Whole sentences written in capitals, followed by an arbitrary number of exclamation marks. Sometimes emails can look as if the author fell asleep with their head on the keyboard.
Chats, emails, and text messages have significantly changed the face of written communications. Where once neat, expressive handwriting in a personal letter impressed the reader, today we find ourselves confronted with emojis that stick their tongues out; shouty sentences written in capitals; mysterious abbreviations; and high-ranking individuals using language that was formerly reserved for cartoon characters. Sooo sad, very, very sad!!!!!!!
“The difficulty with communicating via emails is the total lack of non-verbal signals such as tone of voice or facial expressions. Some people respond to this by using the above-mentioned items in an attempt to make their message clearer,” explains Dr. Monika V. Kronbügel (PhD.). We should, however, be careful not to overuse such written signals.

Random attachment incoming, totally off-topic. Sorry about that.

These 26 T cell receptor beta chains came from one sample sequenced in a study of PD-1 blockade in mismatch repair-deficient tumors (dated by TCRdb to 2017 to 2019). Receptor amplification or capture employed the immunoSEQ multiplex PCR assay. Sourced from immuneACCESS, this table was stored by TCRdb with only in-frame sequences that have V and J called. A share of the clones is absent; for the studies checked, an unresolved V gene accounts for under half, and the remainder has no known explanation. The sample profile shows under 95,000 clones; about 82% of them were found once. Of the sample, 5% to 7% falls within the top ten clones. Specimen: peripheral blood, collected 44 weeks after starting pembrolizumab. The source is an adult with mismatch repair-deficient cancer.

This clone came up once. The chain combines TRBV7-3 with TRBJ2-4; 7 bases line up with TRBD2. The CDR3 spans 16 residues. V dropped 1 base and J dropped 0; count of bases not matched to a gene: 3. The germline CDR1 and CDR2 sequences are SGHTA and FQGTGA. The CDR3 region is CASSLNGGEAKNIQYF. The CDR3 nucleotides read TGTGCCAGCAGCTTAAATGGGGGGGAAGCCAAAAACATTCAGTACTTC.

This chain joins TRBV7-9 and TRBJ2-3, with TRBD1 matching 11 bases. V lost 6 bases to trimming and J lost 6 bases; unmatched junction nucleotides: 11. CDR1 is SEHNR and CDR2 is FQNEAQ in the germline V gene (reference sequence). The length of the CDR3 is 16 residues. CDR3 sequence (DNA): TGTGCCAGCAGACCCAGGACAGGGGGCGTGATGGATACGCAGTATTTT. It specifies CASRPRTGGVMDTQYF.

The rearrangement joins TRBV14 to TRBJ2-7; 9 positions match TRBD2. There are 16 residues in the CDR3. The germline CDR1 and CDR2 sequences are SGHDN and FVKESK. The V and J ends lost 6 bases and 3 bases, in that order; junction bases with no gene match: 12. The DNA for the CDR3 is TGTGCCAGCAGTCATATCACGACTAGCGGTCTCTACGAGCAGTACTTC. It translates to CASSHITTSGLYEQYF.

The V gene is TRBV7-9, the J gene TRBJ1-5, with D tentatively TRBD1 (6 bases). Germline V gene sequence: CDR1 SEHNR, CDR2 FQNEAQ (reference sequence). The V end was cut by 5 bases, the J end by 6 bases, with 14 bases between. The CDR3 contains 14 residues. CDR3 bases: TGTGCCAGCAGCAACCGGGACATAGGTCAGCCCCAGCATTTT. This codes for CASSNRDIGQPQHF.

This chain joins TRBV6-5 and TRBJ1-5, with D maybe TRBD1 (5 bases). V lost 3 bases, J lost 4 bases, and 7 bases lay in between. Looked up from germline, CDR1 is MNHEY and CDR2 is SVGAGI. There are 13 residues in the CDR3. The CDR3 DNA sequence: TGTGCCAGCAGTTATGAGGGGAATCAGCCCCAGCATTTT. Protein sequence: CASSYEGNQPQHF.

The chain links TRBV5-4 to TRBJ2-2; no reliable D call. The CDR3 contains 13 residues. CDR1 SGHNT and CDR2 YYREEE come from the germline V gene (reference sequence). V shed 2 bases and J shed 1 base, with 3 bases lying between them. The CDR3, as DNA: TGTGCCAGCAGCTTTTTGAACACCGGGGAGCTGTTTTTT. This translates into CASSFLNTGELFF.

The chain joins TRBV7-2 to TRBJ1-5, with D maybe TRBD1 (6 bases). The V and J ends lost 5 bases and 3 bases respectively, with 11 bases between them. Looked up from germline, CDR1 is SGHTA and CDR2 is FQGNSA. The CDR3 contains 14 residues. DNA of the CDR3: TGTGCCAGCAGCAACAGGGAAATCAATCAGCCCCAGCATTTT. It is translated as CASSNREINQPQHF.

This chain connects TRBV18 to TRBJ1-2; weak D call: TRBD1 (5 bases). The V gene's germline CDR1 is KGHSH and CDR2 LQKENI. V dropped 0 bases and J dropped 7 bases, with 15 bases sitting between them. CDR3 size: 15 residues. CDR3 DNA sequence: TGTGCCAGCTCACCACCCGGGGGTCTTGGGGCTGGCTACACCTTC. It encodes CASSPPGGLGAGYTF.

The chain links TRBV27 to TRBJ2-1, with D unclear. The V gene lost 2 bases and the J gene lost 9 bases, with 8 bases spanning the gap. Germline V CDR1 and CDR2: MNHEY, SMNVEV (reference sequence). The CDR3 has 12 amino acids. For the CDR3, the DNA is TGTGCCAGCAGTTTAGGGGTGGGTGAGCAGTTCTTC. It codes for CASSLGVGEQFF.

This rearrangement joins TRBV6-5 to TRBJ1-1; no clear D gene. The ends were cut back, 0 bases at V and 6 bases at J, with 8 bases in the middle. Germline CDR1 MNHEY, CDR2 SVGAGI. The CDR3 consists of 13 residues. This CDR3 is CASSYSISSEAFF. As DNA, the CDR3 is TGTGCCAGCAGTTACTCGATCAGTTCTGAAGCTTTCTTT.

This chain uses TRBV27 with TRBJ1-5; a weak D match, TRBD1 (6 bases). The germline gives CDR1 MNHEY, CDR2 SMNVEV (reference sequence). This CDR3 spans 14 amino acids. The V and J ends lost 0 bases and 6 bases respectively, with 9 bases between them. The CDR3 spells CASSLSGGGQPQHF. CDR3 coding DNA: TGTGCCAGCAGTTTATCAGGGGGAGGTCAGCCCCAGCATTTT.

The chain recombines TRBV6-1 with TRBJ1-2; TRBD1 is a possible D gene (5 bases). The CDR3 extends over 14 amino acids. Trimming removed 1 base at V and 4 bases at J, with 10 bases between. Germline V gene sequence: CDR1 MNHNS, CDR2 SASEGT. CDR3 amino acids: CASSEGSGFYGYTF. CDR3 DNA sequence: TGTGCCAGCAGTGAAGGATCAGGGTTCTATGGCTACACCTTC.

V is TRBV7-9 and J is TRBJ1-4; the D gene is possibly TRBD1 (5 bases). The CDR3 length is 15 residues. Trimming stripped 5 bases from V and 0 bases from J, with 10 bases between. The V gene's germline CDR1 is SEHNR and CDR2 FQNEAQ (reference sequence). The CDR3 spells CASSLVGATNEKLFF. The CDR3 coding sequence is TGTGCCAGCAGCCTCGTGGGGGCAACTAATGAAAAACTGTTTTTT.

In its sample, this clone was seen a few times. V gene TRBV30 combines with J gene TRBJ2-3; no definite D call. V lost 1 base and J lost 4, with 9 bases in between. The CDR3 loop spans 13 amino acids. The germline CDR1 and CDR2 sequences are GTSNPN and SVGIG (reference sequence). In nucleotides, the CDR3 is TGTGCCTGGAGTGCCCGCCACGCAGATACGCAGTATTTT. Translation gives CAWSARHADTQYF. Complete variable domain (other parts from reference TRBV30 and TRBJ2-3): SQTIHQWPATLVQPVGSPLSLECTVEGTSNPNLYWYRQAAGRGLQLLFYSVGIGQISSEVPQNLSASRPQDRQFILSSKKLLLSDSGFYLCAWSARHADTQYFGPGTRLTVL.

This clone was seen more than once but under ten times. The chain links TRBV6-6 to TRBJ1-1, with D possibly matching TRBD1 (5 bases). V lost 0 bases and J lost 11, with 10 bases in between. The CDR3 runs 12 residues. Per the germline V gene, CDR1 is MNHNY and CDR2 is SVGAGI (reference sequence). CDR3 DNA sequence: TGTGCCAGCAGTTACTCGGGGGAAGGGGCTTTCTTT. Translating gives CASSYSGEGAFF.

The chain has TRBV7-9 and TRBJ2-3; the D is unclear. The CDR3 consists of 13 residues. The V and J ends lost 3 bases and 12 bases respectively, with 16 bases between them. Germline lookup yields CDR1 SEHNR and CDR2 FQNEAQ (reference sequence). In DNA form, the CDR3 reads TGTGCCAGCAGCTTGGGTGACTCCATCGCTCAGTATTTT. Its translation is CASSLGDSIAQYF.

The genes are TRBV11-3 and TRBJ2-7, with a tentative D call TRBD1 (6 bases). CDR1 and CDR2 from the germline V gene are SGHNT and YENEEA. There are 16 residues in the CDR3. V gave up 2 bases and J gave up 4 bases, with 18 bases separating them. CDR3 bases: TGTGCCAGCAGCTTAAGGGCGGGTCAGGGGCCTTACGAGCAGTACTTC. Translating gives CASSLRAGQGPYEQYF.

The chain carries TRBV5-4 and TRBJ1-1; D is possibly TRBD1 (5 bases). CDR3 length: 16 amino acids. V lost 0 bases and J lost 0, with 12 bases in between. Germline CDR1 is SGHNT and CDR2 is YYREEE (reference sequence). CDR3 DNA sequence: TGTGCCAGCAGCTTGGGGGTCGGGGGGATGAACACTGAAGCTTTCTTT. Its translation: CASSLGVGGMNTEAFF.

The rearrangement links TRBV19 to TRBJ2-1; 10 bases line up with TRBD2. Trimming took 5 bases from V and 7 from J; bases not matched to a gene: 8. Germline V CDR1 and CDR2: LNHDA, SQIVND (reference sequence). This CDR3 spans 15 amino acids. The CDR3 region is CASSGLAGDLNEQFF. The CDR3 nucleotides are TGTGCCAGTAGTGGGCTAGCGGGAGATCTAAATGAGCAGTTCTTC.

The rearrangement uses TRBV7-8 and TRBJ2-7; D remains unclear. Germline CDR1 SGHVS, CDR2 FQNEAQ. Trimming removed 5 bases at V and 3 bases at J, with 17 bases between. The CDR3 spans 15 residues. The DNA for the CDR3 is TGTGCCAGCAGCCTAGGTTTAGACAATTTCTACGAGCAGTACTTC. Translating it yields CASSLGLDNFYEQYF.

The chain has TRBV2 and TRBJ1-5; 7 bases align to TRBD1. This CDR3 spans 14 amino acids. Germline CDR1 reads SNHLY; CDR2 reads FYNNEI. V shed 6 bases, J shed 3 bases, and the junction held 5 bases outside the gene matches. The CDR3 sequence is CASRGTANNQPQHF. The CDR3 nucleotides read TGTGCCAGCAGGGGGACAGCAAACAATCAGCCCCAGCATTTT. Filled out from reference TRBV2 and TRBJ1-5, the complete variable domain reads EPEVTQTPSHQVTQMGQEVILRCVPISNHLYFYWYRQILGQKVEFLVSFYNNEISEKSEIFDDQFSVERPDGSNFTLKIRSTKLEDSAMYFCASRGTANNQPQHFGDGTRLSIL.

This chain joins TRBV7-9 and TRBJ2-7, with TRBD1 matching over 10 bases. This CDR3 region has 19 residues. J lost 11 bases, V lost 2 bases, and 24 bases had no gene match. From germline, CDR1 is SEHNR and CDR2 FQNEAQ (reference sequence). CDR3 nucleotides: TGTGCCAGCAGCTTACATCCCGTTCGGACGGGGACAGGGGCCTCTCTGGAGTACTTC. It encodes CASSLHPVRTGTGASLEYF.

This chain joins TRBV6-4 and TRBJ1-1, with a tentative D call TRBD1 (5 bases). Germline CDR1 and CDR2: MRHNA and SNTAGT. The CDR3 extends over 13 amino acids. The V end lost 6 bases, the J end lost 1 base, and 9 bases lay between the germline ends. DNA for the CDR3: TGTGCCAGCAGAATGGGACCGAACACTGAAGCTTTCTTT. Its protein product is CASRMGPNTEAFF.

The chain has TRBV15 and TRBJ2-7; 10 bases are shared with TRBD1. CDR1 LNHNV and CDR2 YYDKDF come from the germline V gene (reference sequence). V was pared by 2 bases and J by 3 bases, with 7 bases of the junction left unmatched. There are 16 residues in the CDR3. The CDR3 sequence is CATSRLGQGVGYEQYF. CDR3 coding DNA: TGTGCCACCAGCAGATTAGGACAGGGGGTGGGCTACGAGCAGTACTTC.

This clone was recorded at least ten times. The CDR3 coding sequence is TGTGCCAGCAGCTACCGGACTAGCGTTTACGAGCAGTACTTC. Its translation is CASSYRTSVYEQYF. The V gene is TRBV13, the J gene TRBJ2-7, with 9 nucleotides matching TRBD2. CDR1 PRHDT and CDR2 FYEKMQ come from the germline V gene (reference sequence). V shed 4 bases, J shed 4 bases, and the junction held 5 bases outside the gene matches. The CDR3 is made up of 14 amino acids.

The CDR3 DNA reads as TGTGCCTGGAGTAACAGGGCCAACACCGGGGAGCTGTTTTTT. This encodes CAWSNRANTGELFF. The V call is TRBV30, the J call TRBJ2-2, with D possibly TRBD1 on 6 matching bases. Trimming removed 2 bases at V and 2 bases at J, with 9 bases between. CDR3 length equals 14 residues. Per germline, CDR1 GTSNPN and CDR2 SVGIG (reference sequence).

Capital letters are the next step up from an exclamation mark, both of which should be used sparingly. An exclamation is an oral statement that we make when afraid, needing help, or angry. Someone who writes in capitals and finishes off with a few exclamation marks clearly needs a lot of help. IN ADDITION TO THIS, WHOLE SENTENCES WRITTEN IN CAPITALS ARE VERY DIFFICULT TO READ. See what we mean?
So, before you use the next exclamation mark, stop to consider whether you would also shout out loud what you have written to the recipient if you were talking face-to-face. No? Then don’t do it in an email either.